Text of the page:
Tuesday, 17 January 2012

What The Wind Did

2 nights on the Isle of May in January isn't the best offer I have ever had but seeing as there has been a bit of wind recently I thought I would tag on to the seabird researchers trip to look at wintering shags, to see what the damage was. For once the weather was with us and a quiet weather window opened up so Mark from CEH, Hannah, who's PhD has lead her to look for shags up and down the East Coast and myself headed off to the island each wearing a wardrobe of clothes. With us was Maggie and Paul from the Seabird Centre who were daytripping to try to fix the webcam link from the May. As we approached all the usual landmarkers could be seen intact but as we ran down the east side I noticed a slew of splintered wood down the cliffs near the Lowlight. Following the trail up the cliffs I realised that the hide used for close study of the puffins had disappeared. Ooops.
Coming into the harbour the first thing to notice was the lack of seals compared to our last visit in December.
The whole island has been blasted brown.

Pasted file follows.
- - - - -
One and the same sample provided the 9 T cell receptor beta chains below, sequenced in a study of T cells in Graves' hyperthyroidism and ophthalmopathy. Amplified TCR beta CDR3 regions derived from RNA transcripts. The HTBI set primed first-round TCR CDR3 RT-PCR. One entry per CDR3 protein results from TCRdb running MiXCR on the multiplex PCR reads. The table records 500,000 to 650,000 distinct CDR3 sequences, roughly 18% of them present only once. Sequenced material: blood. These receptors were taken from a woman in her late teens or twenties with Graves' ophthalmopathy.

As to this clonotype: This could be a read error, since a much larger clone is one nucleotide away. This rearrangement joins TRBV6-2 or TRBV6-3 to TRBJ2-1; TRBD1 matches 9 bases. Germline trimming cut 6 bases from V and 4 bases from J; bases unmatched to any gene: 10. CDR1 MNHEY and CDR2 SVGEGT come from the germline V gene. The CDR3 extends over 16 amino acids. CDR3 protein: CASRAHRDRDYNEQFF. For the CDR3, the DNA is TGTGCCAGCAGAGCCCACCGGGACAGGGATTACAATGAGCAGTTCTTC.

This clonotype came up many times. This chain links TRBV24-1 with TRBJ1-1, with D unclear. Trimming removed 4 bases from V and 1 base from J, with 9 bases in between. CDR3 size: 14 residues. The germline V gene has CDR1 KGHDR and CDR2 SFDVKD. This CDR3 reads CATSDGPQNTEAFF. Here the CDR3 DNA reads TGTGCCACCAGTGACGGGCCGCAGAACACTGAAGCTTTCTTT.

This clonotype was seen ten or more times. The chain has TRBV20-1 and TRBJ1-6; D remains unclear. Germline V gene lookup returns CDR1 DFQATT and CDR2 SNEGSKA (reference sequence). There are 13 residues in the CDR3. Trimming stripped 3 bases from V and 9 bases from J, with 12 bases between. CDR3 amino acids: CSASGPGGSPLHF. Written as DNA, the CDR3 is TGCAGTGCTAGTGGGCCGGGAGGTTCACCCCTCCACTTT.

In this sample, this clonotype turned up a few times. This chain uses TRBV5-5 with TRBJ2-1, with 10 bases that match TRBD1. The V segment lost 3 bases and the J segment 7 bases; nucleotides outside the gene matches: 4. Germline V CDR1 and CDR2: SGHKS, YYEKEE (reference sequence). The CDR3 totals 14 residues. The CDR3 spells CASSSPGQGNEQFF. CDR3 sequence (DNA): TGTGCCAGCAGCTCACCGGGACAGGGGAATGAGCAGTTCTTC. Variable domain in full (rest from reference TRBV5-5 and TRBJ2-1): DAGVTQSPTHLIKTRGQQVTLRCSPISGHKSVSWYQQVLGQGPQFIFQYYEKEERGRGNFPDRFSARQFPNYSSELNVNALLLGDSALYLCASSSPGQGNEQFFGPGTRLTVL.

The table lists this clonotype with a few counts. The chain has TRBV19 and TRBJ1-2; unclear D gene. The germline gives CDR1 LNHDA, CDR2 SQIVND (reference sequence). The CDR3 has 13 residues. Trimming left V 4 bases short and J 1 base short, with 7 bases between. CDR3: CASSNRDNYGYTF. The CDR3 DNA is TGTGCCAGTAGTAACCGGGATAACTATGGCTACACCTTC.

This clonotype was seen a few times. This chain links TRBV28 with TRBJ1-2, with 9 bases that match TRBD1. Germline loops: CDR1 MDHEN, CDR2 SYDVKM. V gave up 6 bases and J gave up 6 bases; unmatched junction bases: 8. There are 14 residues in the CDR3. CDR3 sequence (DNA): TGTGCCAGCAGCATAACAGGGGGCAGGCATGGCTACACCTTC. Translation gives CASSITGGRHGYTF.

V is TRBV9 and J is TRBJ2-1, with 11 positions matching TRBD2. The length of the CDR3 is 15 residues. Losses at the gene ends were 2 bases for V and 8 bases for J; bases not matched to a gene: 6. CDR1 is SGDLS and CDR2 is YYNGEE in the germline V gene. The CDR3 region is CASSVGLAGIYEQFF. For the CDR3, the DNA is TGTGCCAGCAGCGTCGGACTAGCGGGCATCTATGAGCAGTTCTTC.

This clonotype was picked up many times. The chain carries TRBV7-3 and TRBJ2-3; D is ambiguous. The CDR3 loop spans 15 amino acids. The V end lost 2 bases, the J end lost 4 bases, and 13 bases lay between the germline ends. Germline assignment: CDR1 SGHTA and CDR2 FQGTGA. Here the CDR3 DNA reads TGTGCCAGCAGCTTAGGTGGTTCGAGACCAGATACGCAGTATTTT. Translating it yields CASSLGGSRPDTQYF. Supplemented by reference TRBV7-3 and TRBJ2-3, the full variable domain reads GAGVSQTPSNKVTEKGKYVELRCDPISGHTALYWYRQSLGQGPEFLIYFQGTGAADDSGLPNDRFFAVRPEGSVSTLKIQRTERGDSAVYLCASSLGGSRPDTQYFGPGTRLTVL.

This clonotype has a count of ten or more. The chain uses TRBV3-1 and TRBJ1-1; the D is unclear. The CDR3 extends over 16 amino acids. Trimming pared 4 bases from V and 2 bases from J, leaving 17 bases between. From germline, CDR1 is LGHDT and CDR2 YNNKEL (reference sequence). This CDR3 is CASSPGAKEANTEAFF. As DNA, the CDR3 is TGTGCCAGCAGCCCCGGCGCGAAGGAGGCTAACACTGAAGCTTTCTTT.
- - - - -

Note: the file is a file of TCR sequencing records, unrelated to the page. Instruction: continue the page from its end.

Th Arnot Trap flattened

The mousehouse a bit battered.

How we found the puffin hide.

Hannah bringing the bits of hide up the cliffs.

What the hide looked like once the wind had finished with it.

The lochan from the engine room

Home for a couple of nights.
We shouldered bags and headed off to the Lowlight where we were staying. The whole island had a very quiet, blasted feel, most of the vegetation was scorched brown and gulls were the only obvious inhabitants. The first thing was to help Paul and Maggie move the satellite dish back into position from where the wind had twisted it out of alignment. Once it was up and running they headed back to the boat and went back to Anstruther leaving the 3 of us to have a longer look around the island to check for damage and make ourselves at home in the Lowlight. The damage actually wasn't too bad. The puffin hide that had stood for the last 30 years was the main problem. The other hides that were at the top of the cliff tops and seemingly in the full force of the wind were all fine. The purple shed hide at the south end was just blown on its side but not damaged at all. The heliogoland traps used by the bird observatory are also in a pretty poor state and the railings on the Visitor Centre ramp had been flattened but the buildings themselves were all sound. The Beacon looked a bit tattier, a few slates blown off the Lowlight and the outhouse door was blown off its hinges (despite accusations this was done by the storm rather than the occupants).  By the time dusk came the wind was picking up yet again and Mark and Hannah were at different ends of the island trying to read the ring numbers of shags coming onto the island to roost. Blasted, bleak and empty the island had a different sort of magic to the summer.

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